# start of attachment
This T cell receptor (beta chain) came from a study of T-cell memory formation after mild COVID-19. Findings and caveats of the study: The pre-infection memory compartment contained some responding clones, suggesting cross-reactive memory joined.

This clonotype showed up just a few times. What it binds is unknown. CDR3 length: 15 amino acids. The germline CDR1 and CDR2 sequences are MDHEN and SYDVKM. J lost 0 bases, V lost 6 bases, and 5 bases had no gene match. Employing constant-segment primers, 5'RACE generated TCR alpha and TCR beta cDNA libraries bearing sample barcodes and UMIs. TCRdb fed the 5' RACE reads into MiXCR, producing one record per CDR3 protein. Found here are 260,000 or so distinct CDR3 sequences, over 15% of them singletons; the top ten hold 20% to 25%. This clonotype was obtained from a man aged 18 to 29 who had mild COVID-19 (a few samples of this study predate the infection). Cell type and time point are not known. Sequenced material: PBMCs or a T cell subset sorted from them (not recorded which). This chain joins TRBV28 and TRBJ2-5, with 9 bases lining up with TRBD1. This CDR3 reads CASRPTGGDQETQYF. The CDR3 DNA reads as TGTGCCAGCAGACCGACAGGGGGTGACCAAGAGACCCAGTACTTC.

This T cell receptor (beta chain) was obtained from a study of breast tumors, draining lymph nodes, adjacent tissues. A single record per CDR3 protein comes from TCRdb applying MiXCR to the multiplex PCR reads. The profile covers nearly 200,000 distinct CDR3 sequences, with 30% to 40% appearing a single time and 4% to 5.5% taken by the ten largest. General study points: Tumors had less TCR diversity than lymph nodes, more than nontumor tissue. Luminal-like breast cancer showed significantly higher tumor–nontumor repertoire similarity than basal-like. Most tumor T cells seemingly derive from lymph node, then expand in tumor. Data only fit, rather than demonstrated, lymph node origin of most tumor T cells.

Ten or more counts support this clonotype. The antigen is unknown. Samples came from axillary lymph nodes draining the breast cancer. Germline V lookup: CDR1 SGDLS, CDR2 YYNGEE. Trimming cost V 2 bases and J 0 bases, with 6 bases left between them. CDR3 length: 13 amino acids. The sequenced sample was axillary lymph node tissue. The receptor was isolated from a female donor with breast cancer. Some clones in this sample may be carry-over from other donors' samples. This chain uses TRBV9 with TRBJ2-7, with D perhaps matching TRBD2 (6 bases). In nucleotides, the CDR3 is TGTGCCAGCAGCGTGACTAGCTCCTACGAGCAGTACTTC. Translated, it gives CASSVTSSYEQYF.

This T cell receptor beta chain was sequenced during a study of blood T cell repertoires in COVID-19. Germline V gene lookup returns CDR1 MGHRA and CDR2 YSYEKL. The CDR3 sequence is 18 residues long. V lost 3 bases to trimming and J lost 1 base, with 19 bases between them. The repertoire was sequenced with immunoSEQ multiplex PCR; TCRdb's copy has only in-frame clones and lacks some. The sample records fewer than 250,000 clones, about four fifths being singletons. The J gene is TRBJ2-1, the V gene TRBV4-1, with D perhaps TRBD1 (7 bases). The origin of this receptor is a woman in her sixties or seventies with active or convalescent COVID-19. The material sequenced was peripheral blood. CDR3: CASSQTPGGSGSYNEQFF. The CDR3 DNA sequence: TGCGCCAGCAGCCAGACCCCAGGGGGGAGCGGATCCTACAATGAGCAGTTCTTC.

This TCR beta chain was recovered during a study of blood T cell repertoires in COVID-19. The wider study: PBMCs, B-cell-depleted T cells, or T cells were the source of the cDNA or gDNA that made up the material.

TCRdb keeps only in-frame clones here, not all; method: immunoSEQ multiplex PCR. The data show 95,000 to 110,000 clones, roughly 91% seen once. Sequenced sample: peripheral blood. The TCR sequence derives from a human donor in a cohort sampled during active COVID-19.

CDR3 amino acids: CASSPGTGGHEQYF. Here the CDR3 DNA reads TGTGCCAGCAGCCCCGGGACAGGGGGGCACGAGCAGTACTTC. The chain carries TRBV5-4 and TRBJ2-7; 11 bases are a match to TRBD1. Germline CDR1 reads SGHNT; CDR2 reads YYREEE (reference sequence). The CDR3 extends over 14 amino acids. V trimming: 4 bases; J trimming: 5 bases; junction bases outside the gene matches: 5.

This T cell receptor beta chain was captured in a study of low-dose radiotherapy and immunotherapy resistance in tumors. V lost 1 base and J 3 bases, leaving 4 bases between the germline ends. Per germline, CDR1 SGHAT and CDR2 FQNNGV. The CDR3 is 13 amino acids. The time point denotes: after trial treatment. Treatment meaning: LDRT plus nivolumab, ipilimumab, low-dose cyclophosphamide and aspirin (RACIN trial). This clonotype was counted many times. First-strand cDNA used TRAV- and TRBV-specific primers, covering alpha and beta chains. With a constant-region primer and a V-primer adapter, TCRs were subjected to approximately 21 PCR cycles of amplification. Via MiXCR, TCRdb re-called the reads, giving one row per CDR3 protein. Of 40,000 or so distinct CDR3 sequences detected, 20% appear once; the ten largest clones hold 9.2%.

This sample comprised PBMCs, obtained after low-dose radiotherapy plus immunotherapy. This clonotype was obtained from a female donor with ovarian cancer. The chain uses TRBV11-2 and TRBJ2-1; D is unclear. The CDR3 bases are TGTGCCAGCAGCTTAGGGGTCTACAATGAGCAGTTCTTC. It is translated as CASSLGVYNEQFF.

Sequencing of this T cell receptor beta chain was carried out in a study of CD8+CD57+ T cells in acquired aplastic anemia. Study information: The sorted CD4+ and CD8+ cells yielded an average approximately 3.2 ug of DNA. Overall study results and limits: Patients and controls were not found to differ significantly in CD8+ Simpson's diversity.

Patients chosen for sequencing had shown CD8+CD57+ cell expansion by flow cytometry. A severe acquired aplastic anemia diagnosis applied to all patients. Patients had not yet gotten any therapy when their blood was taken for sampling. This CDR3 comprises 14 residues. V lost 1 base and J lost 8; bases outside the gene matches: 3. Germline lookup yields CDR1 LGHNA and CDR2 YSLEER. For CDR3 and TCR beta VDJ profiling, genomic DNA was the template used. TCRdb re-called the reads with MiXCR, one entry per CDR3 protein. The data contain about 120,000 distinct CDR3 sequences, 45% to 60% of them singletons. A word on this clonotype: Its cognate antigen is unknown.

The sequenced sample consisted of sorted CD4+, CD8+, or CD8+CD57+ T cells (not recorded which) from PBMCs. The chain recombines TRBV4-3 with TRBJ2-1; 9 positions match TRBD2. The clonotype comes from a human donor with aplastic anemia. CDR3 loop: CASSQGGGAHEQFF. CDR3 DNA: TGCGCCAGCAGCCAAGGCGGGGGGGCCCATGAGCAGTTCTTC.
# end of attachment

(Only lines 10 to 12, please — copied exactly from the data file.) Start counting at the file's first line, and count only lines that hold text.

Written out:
This sample comprised PBMCs, obtained after low-dose radiotherapy plus immunotherapy. This clonotype was obtained from a female donor with ovarian cancer. The chain uses TRBV11-2 and TRBJ2-1; D is unclear. The CDR3 bases are TGTGCCAGCAGCTTAGGGGTCTACAATGAGCAGTTCTTC. It is translated as CASSLGVYNEQFF.

Sequencing of this T cell receptor beta chain was carried out in a study of CD8+CD57+ T cells in acquired aplastic anemia. Study information: The sorted CD4+ and CD8+ cells yielded an average approximately 3.2 ug of DNA. Overall study results and limits: Patients and controls were not found to differ significantly in CD8+ Simpson's diversity.

Patients chosen for sequencing had shown CD8+CD57+ cell expansion by flow cytometry. A severe acquired aplastic anemia diagnosis applied to all patients. Patients had not yet gotten any therapy when their blood was taken for sampling. This CDR3 comprises 14 residues. V lost 1 base and J lost 8; bases outside the gene matches: 3. Germline lookup yields CDR1 LGHNA and CDR2 YSLEER. For CDR3 and TCR beta VDJ profiling, genomic DNA was the template used. TCRdb re-called the reads with MiXCR, one entry per CDR3 protein. The data contain about 120,000 distinct CDR3 sequences, 45% to 60% of them singletons. A word on this clonotype: Its cognate antigen is unknown.